The whole world says that my way is vast and resembles nothing. It is because
it is vast that it resembles nothing. If it resembled anything, it would, long
before now, have become small.
A way (that) is vast and resembles nothing is the last thing my biological nature wants to hear. It, instead, wants simple clear solutions to life’s problems. I’m hungry, I want food—period. And so the world goes round, each of us grasping the obvious answer to our current quest.
This is why even the word God diminishes what it tries to speak to. It is no wonder people can entertain questions about or debate on the existence of God. If it resembles anything it becomes small enough to bicker over. I suppose the word God is like a flag in that both are symbols around which the tribe can rally around. God can be on our side in this struggle or that! How can the tribe use something that resembles nothing?
Given a choice between a way that resembles something and one that resembles nothing, I instinctually go for that which resembles something. After all, nothing is nothing, and so what use can it be. I always have nothing. Nothing is not something my instincts tell me I need. Rather, I’m always looking for something. It’s laughable. It is the way that resembles nothing that brings contentment. No wonder happiness eludes us.
I am a dual sided reality. One is small and resembles something, and before long it will die. The other is vast and resembles nothing, and so is eternal. The small side is a biological construct which pushes and pulls its way from its birth up to its death. The vast side is like a bowl within which the small side exists. As my small side approaches its end, my vast side becomes more real. It is like an eternal home which awaits me. I can see how we came upon the concept of Heaven.
I have three treasures
Which I hold and cherish.
The first is known as compassion,
The second is known as frugality,
The third is known as not daring to take the lead in the empire;
Being compassionate one could afford to be courageous,
Being frugal one could afford to extend one’s territory,
Not daring to take the lead in the empire one could afford to be lord over the
Now, to forsake compassion for courage, to forsake frugality for expansion, to
forsake the rear for the lead, is sure to end in death.
One thing I notice about taking the lead and extend(ing my) territory is that after the rush of success or victory has passed, I end up a bit depressed as though there were a death in the family. I suppose the death that occurs is the loss of the ideal or goal I had been pursuing. And the more intense that ideal, the deeper the sense of loss when I succeed. In short, realizing my dreams and ideals has never delivered me the bliss it promised.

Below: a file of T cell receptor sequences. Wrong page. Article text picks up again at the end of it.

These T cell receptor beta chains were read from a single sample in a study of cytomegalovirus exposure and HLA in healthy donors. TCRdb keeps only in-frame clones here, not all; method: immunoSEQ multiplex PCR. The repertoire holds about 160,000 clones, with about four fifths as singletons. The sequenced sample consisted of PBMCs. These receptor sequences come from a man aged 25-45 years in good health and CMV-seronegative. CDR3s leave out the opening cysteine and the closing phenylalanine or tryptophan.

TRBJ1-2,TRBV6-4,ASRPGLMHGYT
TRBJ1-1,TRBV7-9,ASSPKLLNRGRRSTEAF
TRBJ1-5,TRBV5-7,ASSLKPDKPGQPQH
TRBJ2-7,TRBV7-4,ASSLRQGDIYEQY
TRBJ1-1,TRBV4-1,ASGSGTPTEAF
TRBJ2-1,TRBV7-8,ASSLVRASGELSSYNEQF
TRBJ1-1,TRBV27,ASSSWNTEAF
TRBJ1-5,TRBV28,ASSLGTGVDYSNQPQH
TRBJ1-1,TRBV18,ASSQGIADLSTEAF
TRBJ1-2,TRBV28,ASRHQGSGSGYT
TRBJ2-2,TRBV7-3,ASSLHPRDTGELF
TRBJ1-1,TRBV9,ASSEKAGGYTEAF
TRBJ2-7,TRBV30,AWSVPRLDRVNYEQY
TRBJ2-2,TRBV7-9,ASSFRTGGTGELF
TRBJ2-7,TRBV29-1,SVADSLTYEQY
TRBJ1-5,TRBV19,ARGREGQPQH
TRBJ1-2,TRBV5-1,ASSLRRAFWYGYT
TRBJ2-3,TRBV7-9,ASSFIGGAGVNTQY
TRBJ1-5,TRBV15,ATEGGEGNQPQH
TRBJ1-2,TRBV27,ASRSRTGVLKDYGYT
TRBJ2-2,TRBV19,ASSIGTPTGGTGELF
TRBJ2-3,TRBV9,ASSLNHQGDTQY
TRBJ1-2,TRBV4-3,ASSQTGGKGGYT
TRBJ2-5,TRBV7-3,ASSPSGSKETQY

One need or the other always drives me to take the lead and push toward a goal. It is a sense of loss or lacking that I struggle to resolve. Death is the essence of loss, and so ironically, not only is forsak(ing) the rear for the lead, sure to end in death, it also originates there. This is a circle of futility, which always leaves me back where I started.
It is only when I’m content with the way things are that I find my greatest compassion and frugality. I’ve no need to take the lead, for I’m content to follow. No wonder There is no disaster greater than not being content [see ch. 46]. I cherish these three treasures because I only have them when I’m content with loss—and this only happens when I let go and conform to the way (that) is vast and resembles nothing. Instead of struggling to hold onto life, I struggle to hold to the way.
I experience two kinds of frugal and compassion. One type is active and involves definite needs. The other is very passive. For example: if I am content with what I have, I am frugal naturally because I don’t reach out for much more. If on the other hand I cling to something for security, then I’m frugal (stingy, tight, selfish) out of fear of loss. In short: if I fear loss, I’m frugal out of fear of losing—if I’m at ease with loss, I’m frugal because I lack a need for more.
The deepest compassion I have experienced is an acceptance of loss. I can only feel loss, either my own or another’s, and remain content if I’m connected with something deeper than the ‘thing’ lost. If the loss is death, then I can only be at peace with it when I know that which is dearer to me than life itself. There is also an active compassion that feels loss and bemoans it, and strives to rectify it. This compassion is, at its heart, a struggle for my own survival but played out (projected) through another’s loss.
Death is where compassion begins. To feel loss and accept it—own it—and then go on with life is true compassion. To feel loss and fight it is like going through the throws of death. After all that, you still end with death, and meanwhile have squandered life in that futile pursuit.
Through compassion, one will triumph in attack and be impregnable in defence.
What heaven succours it protects with the gift of compassion.
I can only feel compassion when I’m at peace with myself. Being at peace, I am less prone to act impulsively. This greater mindfulness helps bring triumph in attack when I must attack.
I realized, in my late 20’s, that I lacked compassion—or at least I longed for more of it. And I had no idea how I might increase it. And I still don’t know. I have more compassion now, and it’s a gift. I had no hand in finding the compassion which I’ve found. Though, it seems directly related to how content I am. But, I had no hand in finding the contentment I’ve found. These are blessings, the lack of which makes life the roller coaster it is. It seems all I can ‘do’ in this regard is be thankful for the blessings I have. But, then even the ability to be thankful is a blessing. I’m not thankful when I’m not content. How helpless we are, and I suppose it is this very helplessness which we struggle against.